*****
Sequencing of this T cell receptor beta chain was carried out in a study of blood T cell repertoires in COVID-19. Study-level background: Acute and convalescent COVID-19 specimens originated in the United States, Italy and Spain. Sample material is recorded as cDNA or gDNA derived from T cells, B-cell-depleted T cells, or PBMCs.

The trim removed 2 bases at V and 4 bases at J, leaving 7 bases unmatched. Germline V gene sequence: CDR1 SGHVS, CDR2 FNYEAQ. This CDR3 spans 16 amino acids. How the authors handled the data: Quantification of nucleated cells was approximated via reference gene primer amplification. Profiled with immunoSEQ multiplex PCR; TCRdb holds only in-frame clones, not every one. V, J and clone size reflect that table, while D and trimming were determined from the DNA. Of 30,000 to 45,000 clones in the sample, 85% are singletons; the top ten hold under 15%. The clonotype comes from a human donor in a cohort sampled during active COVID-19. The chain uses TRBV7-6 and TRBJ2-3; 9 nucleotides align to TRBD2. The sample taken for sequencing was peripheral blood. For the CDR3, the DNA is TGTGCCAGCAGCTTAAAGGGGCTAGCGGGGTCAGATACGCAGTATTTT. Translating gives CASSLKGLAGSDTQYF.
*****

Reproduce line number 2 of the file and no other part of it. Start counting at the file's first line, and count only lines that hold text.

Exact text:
The trim removed 2 bases at V and 4 bases at J, leaving 7 bases unmatched. Germline V gene sequence: CDR1 SGHVS, CDR2 FNYEAQ. This CDR3 spans 16 amino acids. How the authors handled the data: Quantification of nucleated cells was approximated via reference gene primer amplification. Profiled with immunoSEQ multiplex PCR; TCRdb holds only in-frame clones, not every one. V, J and clone size reflect that table, while D and trimming were determined from the DNA. Of 30,000 to 45,000 clones in the sample, 85% are singletons; the top ten hold under 15%. The clonotype comes from a human donor in a cohort sampled during active COVID-19. The chain uses TRBV7-6 and TRBJ2-3; 9 nucleotides align to TRBD2. The sample taken for sequencing was peripheral blood. For the CDR3, the DNA is TGTGCCAGCAGCTTAAAGGGGCTAGCGGGGTCAGATACGCAGTATTTT. Translating gives CASSLKGLAGSDTQYF.